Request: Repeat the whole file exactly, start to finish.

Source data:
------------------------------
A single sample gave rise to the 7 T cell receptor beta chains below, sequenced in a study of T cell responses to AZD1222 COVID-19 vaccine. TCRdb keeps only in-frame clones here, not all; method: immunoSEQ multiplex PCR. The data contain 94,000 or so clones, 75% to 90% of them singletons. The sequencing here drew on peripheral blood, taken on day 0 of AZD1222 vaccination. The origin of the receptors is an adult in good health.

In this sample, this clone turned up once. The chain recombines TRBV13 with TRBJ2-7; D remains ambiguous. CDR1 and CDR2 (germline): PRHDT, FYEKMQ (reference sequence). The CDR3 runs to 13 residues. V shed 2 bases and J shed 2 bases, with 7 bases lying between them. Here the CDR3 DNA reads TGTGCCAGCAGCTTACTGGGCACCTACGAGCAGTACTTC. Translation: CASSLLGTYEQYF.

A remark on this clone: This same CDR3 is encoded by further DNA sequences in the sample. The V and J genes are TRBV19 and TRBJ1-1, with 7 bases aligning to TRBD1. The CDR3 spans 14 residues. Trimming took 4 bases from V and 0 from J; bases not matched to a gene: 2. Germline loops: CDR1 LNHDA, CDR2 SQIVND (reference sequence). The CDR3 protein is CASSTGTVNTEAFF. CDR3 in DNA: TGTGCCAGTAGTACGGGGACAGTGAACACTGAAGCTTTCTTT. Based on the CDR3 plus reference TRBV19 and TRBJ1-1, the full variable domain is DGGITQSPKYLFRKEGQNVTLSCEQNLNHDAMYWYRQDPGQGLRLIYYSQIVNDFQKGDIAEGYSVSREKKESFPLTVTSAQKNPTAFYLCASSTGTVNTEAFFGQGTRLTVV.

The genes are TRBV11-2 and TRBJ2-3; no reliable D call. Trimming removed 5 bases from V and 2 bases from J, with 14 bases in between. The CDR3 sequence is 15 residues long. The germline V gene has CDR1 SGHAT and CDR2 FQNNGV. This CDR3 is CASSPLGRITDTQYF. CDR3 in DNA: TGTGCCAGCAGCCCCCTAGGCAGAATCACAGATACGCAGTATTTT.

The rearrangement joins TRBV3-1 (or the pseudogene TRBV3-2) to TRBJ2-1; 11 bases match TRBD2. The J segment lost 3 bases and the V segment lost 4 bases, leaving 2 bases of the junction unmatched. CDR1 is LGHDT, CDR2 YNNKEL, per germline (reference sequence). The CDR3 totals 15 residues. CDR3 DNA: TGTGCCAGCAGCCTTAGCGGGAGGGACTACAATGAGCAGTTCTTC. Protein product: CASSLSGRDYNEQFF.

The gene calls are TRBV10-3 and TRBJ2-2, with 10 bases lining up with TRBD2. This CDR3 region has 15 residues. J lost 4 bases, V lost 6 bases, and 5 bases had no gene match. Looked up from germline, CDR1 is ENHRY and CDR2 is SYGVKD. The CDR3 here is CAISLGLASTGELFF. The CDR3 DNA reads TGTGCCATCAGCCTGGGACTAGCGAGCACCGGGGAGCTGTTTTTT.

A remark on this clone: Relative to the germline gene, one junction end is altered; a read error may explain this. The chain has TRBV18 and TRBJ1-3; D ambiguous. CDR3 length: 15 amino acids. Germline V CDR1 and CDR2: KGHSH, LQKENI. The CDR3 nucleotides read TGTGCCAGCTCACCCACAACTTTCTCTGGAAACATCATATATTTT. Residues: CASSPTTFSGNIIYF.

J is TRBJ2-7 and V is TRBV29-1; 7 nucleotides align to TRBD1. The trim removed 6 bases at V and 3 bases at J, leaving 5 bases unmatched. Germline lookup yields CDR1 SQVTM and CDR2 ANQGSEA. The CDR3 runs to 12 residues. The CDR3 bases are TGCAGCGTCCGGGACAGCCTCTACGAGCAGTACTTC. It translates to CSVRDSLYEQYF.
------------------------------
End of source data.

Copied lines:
A single sample gave rise to the 7 T cell receptor beta chains below, sequenced in a study of T cell responses to AZD1222 COVID-19 vaccine. TCRdb keeps only in-frame clones here, not all; method: immunoSEQ multiplex PCR. The data contain 94,000 or so clones, 75% to 90% of them singletons. The sequencing here drew on peripheral blood, taken on day 0 of AZD1222 vaccination. The origin of the receptors is an adult in good health.

In this sample, this clone turned up once. The chain recombines TRBV13 with TRBJ2-7; D remains ambiguous. CDR1 and CDR2 (germline): PRHDT, FYEKMQ (reference sequence). The CDR3 runs to 13 residues. V shed 2 bases and J shed 2 bases, with 7 bases lying between them. Here the CDR3 DNA reads TGTGCCAGCAGCTTACTGGGCACCTACGAGCAGTACTTC. Translation: CASSLLGTYEQYF.

A remark on this clone: This same CDR3 is encoded by further DNA sequences in the sample. The V and J genes are TRBV19 and TRBJ1-1, with 7 bases aligning to TRBD1. The CDR3 spans 14 residues. Trimming took 4 bases from V and 0 from J; bases not matched to a gene: 2. Germline loops: CDR1 LNHDA, CDR2 SQIVND (reference sequence). The CDR3 protein is CASSTGTVNTEAFF. CDR3 in DNA: TGTGCCAGTAGTACGGGGACAGTGAACACTGAAGCTTTCTTT. Based on the CDR3 plus reference TRBV19 and TRBJ1-1, the full variable domain is DGGITQSPKYLFRKEGQNVTLSCEQNLNHDAMYWYRQDPGQGLRLIYYSQIVNDFQKGDIAEGYSVSREKKESFPLTVTSAQKNPTAFYLCASSTGTVNTEAFFGQGTRLTVV.

The genes are TRBV11-2 and TRBJ2-3; no reliable D call. Trimming removed 5 bases from V and 2 bases from J, with 14 bases in between. The CDR3 sequence is 15 residues long. The germline V gene has CDR1 SGHAT and CDR2 FQNNGV. This CDR3 is CASSPLGRITDTQYF. CDR3 in DNA: TGTGCCAGCAGCCCCCTAGGCAGAATCACAGATACGCAGTATTTT.

The rearrangement joins TRBV3-1 (or the pseudogene TRBV3-2) to TRBJ2-1; 11 bases match TRBD2. The J segment lost 3 bases and the V segment lost 4 bases, leaving 2 bases of the junction unmatched. CDR1 is LGHDT, CDR2 YNNKEL, per germline (reference sequence). The CDR3 totals 15 residues. CDR3 DNA: TGTGCCAGCAGCCTTAGCGGGAGGGACTACAATGAGCAGTTCTTC. Protein product: CASSLSGRDYNEQFF.

The gene calls are TRBV10-3 and TRBJ2-2, with 10 bases lining up with TRBD2. This CDR3 region has 15 residues. J lost 4 bases, V lost 6 bases, and 5 bases had no gene match. Looked up from germline, CDR1 is ENHRY and CDR2 is SYGVKD. The CDR3 here is CAISLGLASTGELFF. The CDR3 DNA reads TGTGCCATCAGCCTGGGACTAGCGAGCACCGGGGAGCTGTTTTTT.

A remark on this clone: Relative to the germline gene, one junction end is altered; a read error may explain this. The chain has TRBV18 and TRBJ1-3; D ambiguous. CDR3 length: 15 amino acids. Germline V CDR1 and CDR2: KGHSH, LQKENI. The CDR3 nucleotides read TGTGCCAGCTCACCCACAACTTTCTCTGGAAACATCATATATTTT. Residues: CASSPTTFSGNIIYF.

J is TRBJ2-7 and V is TRBV29-1; 7 nucleotides align to TRBD1. The trim removed 6 bases at V and 3 bases at J, leaving 5 bases unmatched. Germline lookup yields CDR1 SQVTM and CDR2 ANQGSEA. The CDR3 runs to 12 residues. The CDR3 bases are TGCAGCGTCCGGGACAGCCTCTACGAGCAGTACTTC. It translates to CSVRDSLYEQYF.